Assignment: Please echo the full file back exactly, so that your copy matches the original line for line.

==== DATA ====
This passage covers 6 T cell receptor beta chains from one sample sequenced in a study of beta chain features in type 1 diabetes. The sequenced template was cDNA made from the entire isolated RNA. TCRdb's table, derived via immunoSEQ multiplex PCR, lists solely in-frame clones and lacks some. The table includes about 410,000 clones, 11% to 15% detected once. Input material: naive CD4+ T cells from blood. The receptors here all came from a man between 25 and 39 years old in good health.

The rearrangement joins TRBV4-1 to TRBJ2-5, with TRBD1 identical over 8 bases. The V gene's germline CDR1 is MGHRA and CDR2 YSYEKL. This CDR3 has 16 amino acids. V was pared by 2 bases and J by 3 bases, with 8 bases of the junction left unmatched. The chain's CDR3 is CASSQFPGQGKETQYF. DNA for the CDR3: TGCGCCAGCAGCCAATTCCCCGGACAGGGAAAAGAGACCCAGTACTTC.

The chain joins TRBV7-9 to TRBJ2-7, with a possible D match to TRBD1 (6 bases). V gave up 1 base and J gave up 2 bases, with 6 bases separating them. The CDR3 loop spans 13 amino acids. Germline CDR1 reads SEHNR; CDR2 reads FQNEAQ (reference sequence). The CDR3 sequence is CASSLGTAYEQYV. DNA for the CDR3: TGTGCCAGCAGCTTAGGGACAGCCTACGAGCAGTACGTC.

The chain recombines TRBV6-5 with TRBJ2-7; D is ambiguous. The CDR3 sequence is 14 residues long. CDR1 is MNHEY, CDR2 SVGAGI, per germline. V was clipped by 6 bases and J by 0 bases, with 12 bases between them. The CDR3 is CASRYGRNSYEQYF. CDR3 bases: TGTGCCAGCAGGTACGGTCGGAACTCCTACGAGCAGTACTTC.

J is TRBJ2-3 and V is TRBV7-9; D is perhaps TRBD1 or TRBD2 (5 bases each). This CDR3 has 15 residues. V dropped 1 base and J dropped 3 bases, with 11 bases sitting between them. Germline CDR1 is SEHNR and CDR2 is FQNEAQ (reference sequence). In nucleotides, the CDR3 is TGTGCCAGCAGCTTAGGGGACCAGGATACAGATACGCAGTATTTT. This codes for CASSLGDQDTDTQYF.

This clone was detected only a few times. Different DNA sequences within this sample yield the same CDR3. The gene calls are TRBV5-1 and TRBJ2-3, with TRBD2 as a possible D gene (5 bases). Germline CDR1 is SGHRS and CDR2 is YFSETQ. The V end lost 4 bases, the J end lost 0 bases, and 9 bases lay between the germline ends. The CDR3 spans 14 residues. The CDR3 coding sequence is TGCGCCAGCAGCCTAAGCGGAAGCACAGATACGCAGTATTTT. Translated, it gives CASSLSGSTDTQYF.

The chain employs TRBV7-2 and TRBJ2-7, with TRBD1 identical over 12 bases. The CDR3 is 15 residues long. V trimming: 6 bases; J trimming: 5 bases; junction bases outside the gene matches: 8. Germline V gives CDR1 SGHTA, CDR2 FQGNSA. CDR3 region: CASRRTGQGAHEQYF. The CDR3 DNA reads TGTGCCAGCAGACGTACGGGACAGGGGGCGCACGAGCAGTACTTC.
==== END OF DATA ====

This passage covers 6 T cell receptor beta chains from one sample sequenced in a study of beta chain features in type 1 diabetes. The sequenced template was cDNA made from the entire isolated RNA. TCRdb's table, derived via immunoSEQ multiplex PCR, lists solely in-frame clones and lacks some. The table includes about 410,000 clones, 11% to 15% detected once. Input material: naive CD4+ T cells from blood. The receptors here all came from a man between 25 and 39 years old in good health.

The rearrangement joins TRBV4-1 to TRBJ2-5, with TRBD1 identical over 8 bases. The V gene's germline CDR1 is MGHRA and CDR2 YSYEKL. This CDR3 has 16 amino acids. V was pared by 2 bases and J by 3 bases, with 8 bases of the junction left unmatched. The chain's CDR3 is CASSQFPGQGKETQYF. DNA for the CDR3: TGCGCCAGCAGCCAATTCCCCGGACAGGGAAAAGAGACCCAGTACTTC.

The chain joins TRBV7-9 to TRBJ2-7, with a possible D match to TRBD1 (6 bases). V gave up 1 base and J gave up 2 bases, with 6 bases separating them. The CDR3 loop spans 13 amino acids. Germline CDR1 reads SEHNR; CDR2 reads FQNEAQ (reference sequence). The CDR3 sequence is CASSLGTAYEQYV. DNA for the CDR3: TGTGCCAGCAGCTTAGGGACAGCCTACGAGCAGTACGTC.

The chain recombines TRBV6-5 with TRBJ2-7; D is ambiguous. The CDR3 sequence is 14 residues long. CDR1 is MNHEY, CDR2 SVGAGI, per germline. V was clipped by 6 bases and J by 0 bases, with 12 bases between them. The CDR3 is CASRYGRNSYEQYF. CDR3 bases: TGTGCCAGCAGGTACGGTCGGAACTCCTACGAGCAGTACTTC.

J is TRBJ2-3 and V is TRBV7-9; D is perhaps TRBD1 or TRBD2 (5 bases each). This CDR3 has 15 residues. V dropped 1 base and J dropped 3 bases, with 11 bases sitting between them. Germline CDR1 is SEHNR and CDR2 is FQNEAQ (reference sequence). In nucleotides, the CDR3 is TGTGCCAGCAGCTTAGGGGACCAGGATACAGATACGCAGTATTTT. This codes for CASSLGDQDTDTQYF.

This clone was detected only a few times. Different DNA sequences within this sample yield the same CDR3. The gene calls are TRBV5-1 and TRBJ2-3, with TRBD2 as a possible D gene (5 bases). Germline CDR1 is SGHRS and CDR2 is YFSETQ. The V end lost 4 bases, the J end lost 0 bases, and 9 bases lay between the germline ends. The CDR3 spans 14 residues. The CDR3 coding sequence is TGCGCCAGCAGCCTAAGCGGAAGCACAGATACGCAGTATTTT. Translated, it gives CASSLSGSTDTQYF.

The chain employs TRBV7-2 and TRBJ2-7, with TRBD1 identical over 12 bases. The CDR3 is 15 residues long. V trimming: 6 bases; J trimming: 5 bases; junction bases outside the gene matches: 8. Germline V gives CDR1 SGHTA, CDR2 FQGNSA. CDR3 region: CASRRTGQGAHEQYF. The CDR3 DNA reads TGTGCCAGCAGACGTACGGGACAGGGGGCGCACGAGCAGTACTTC.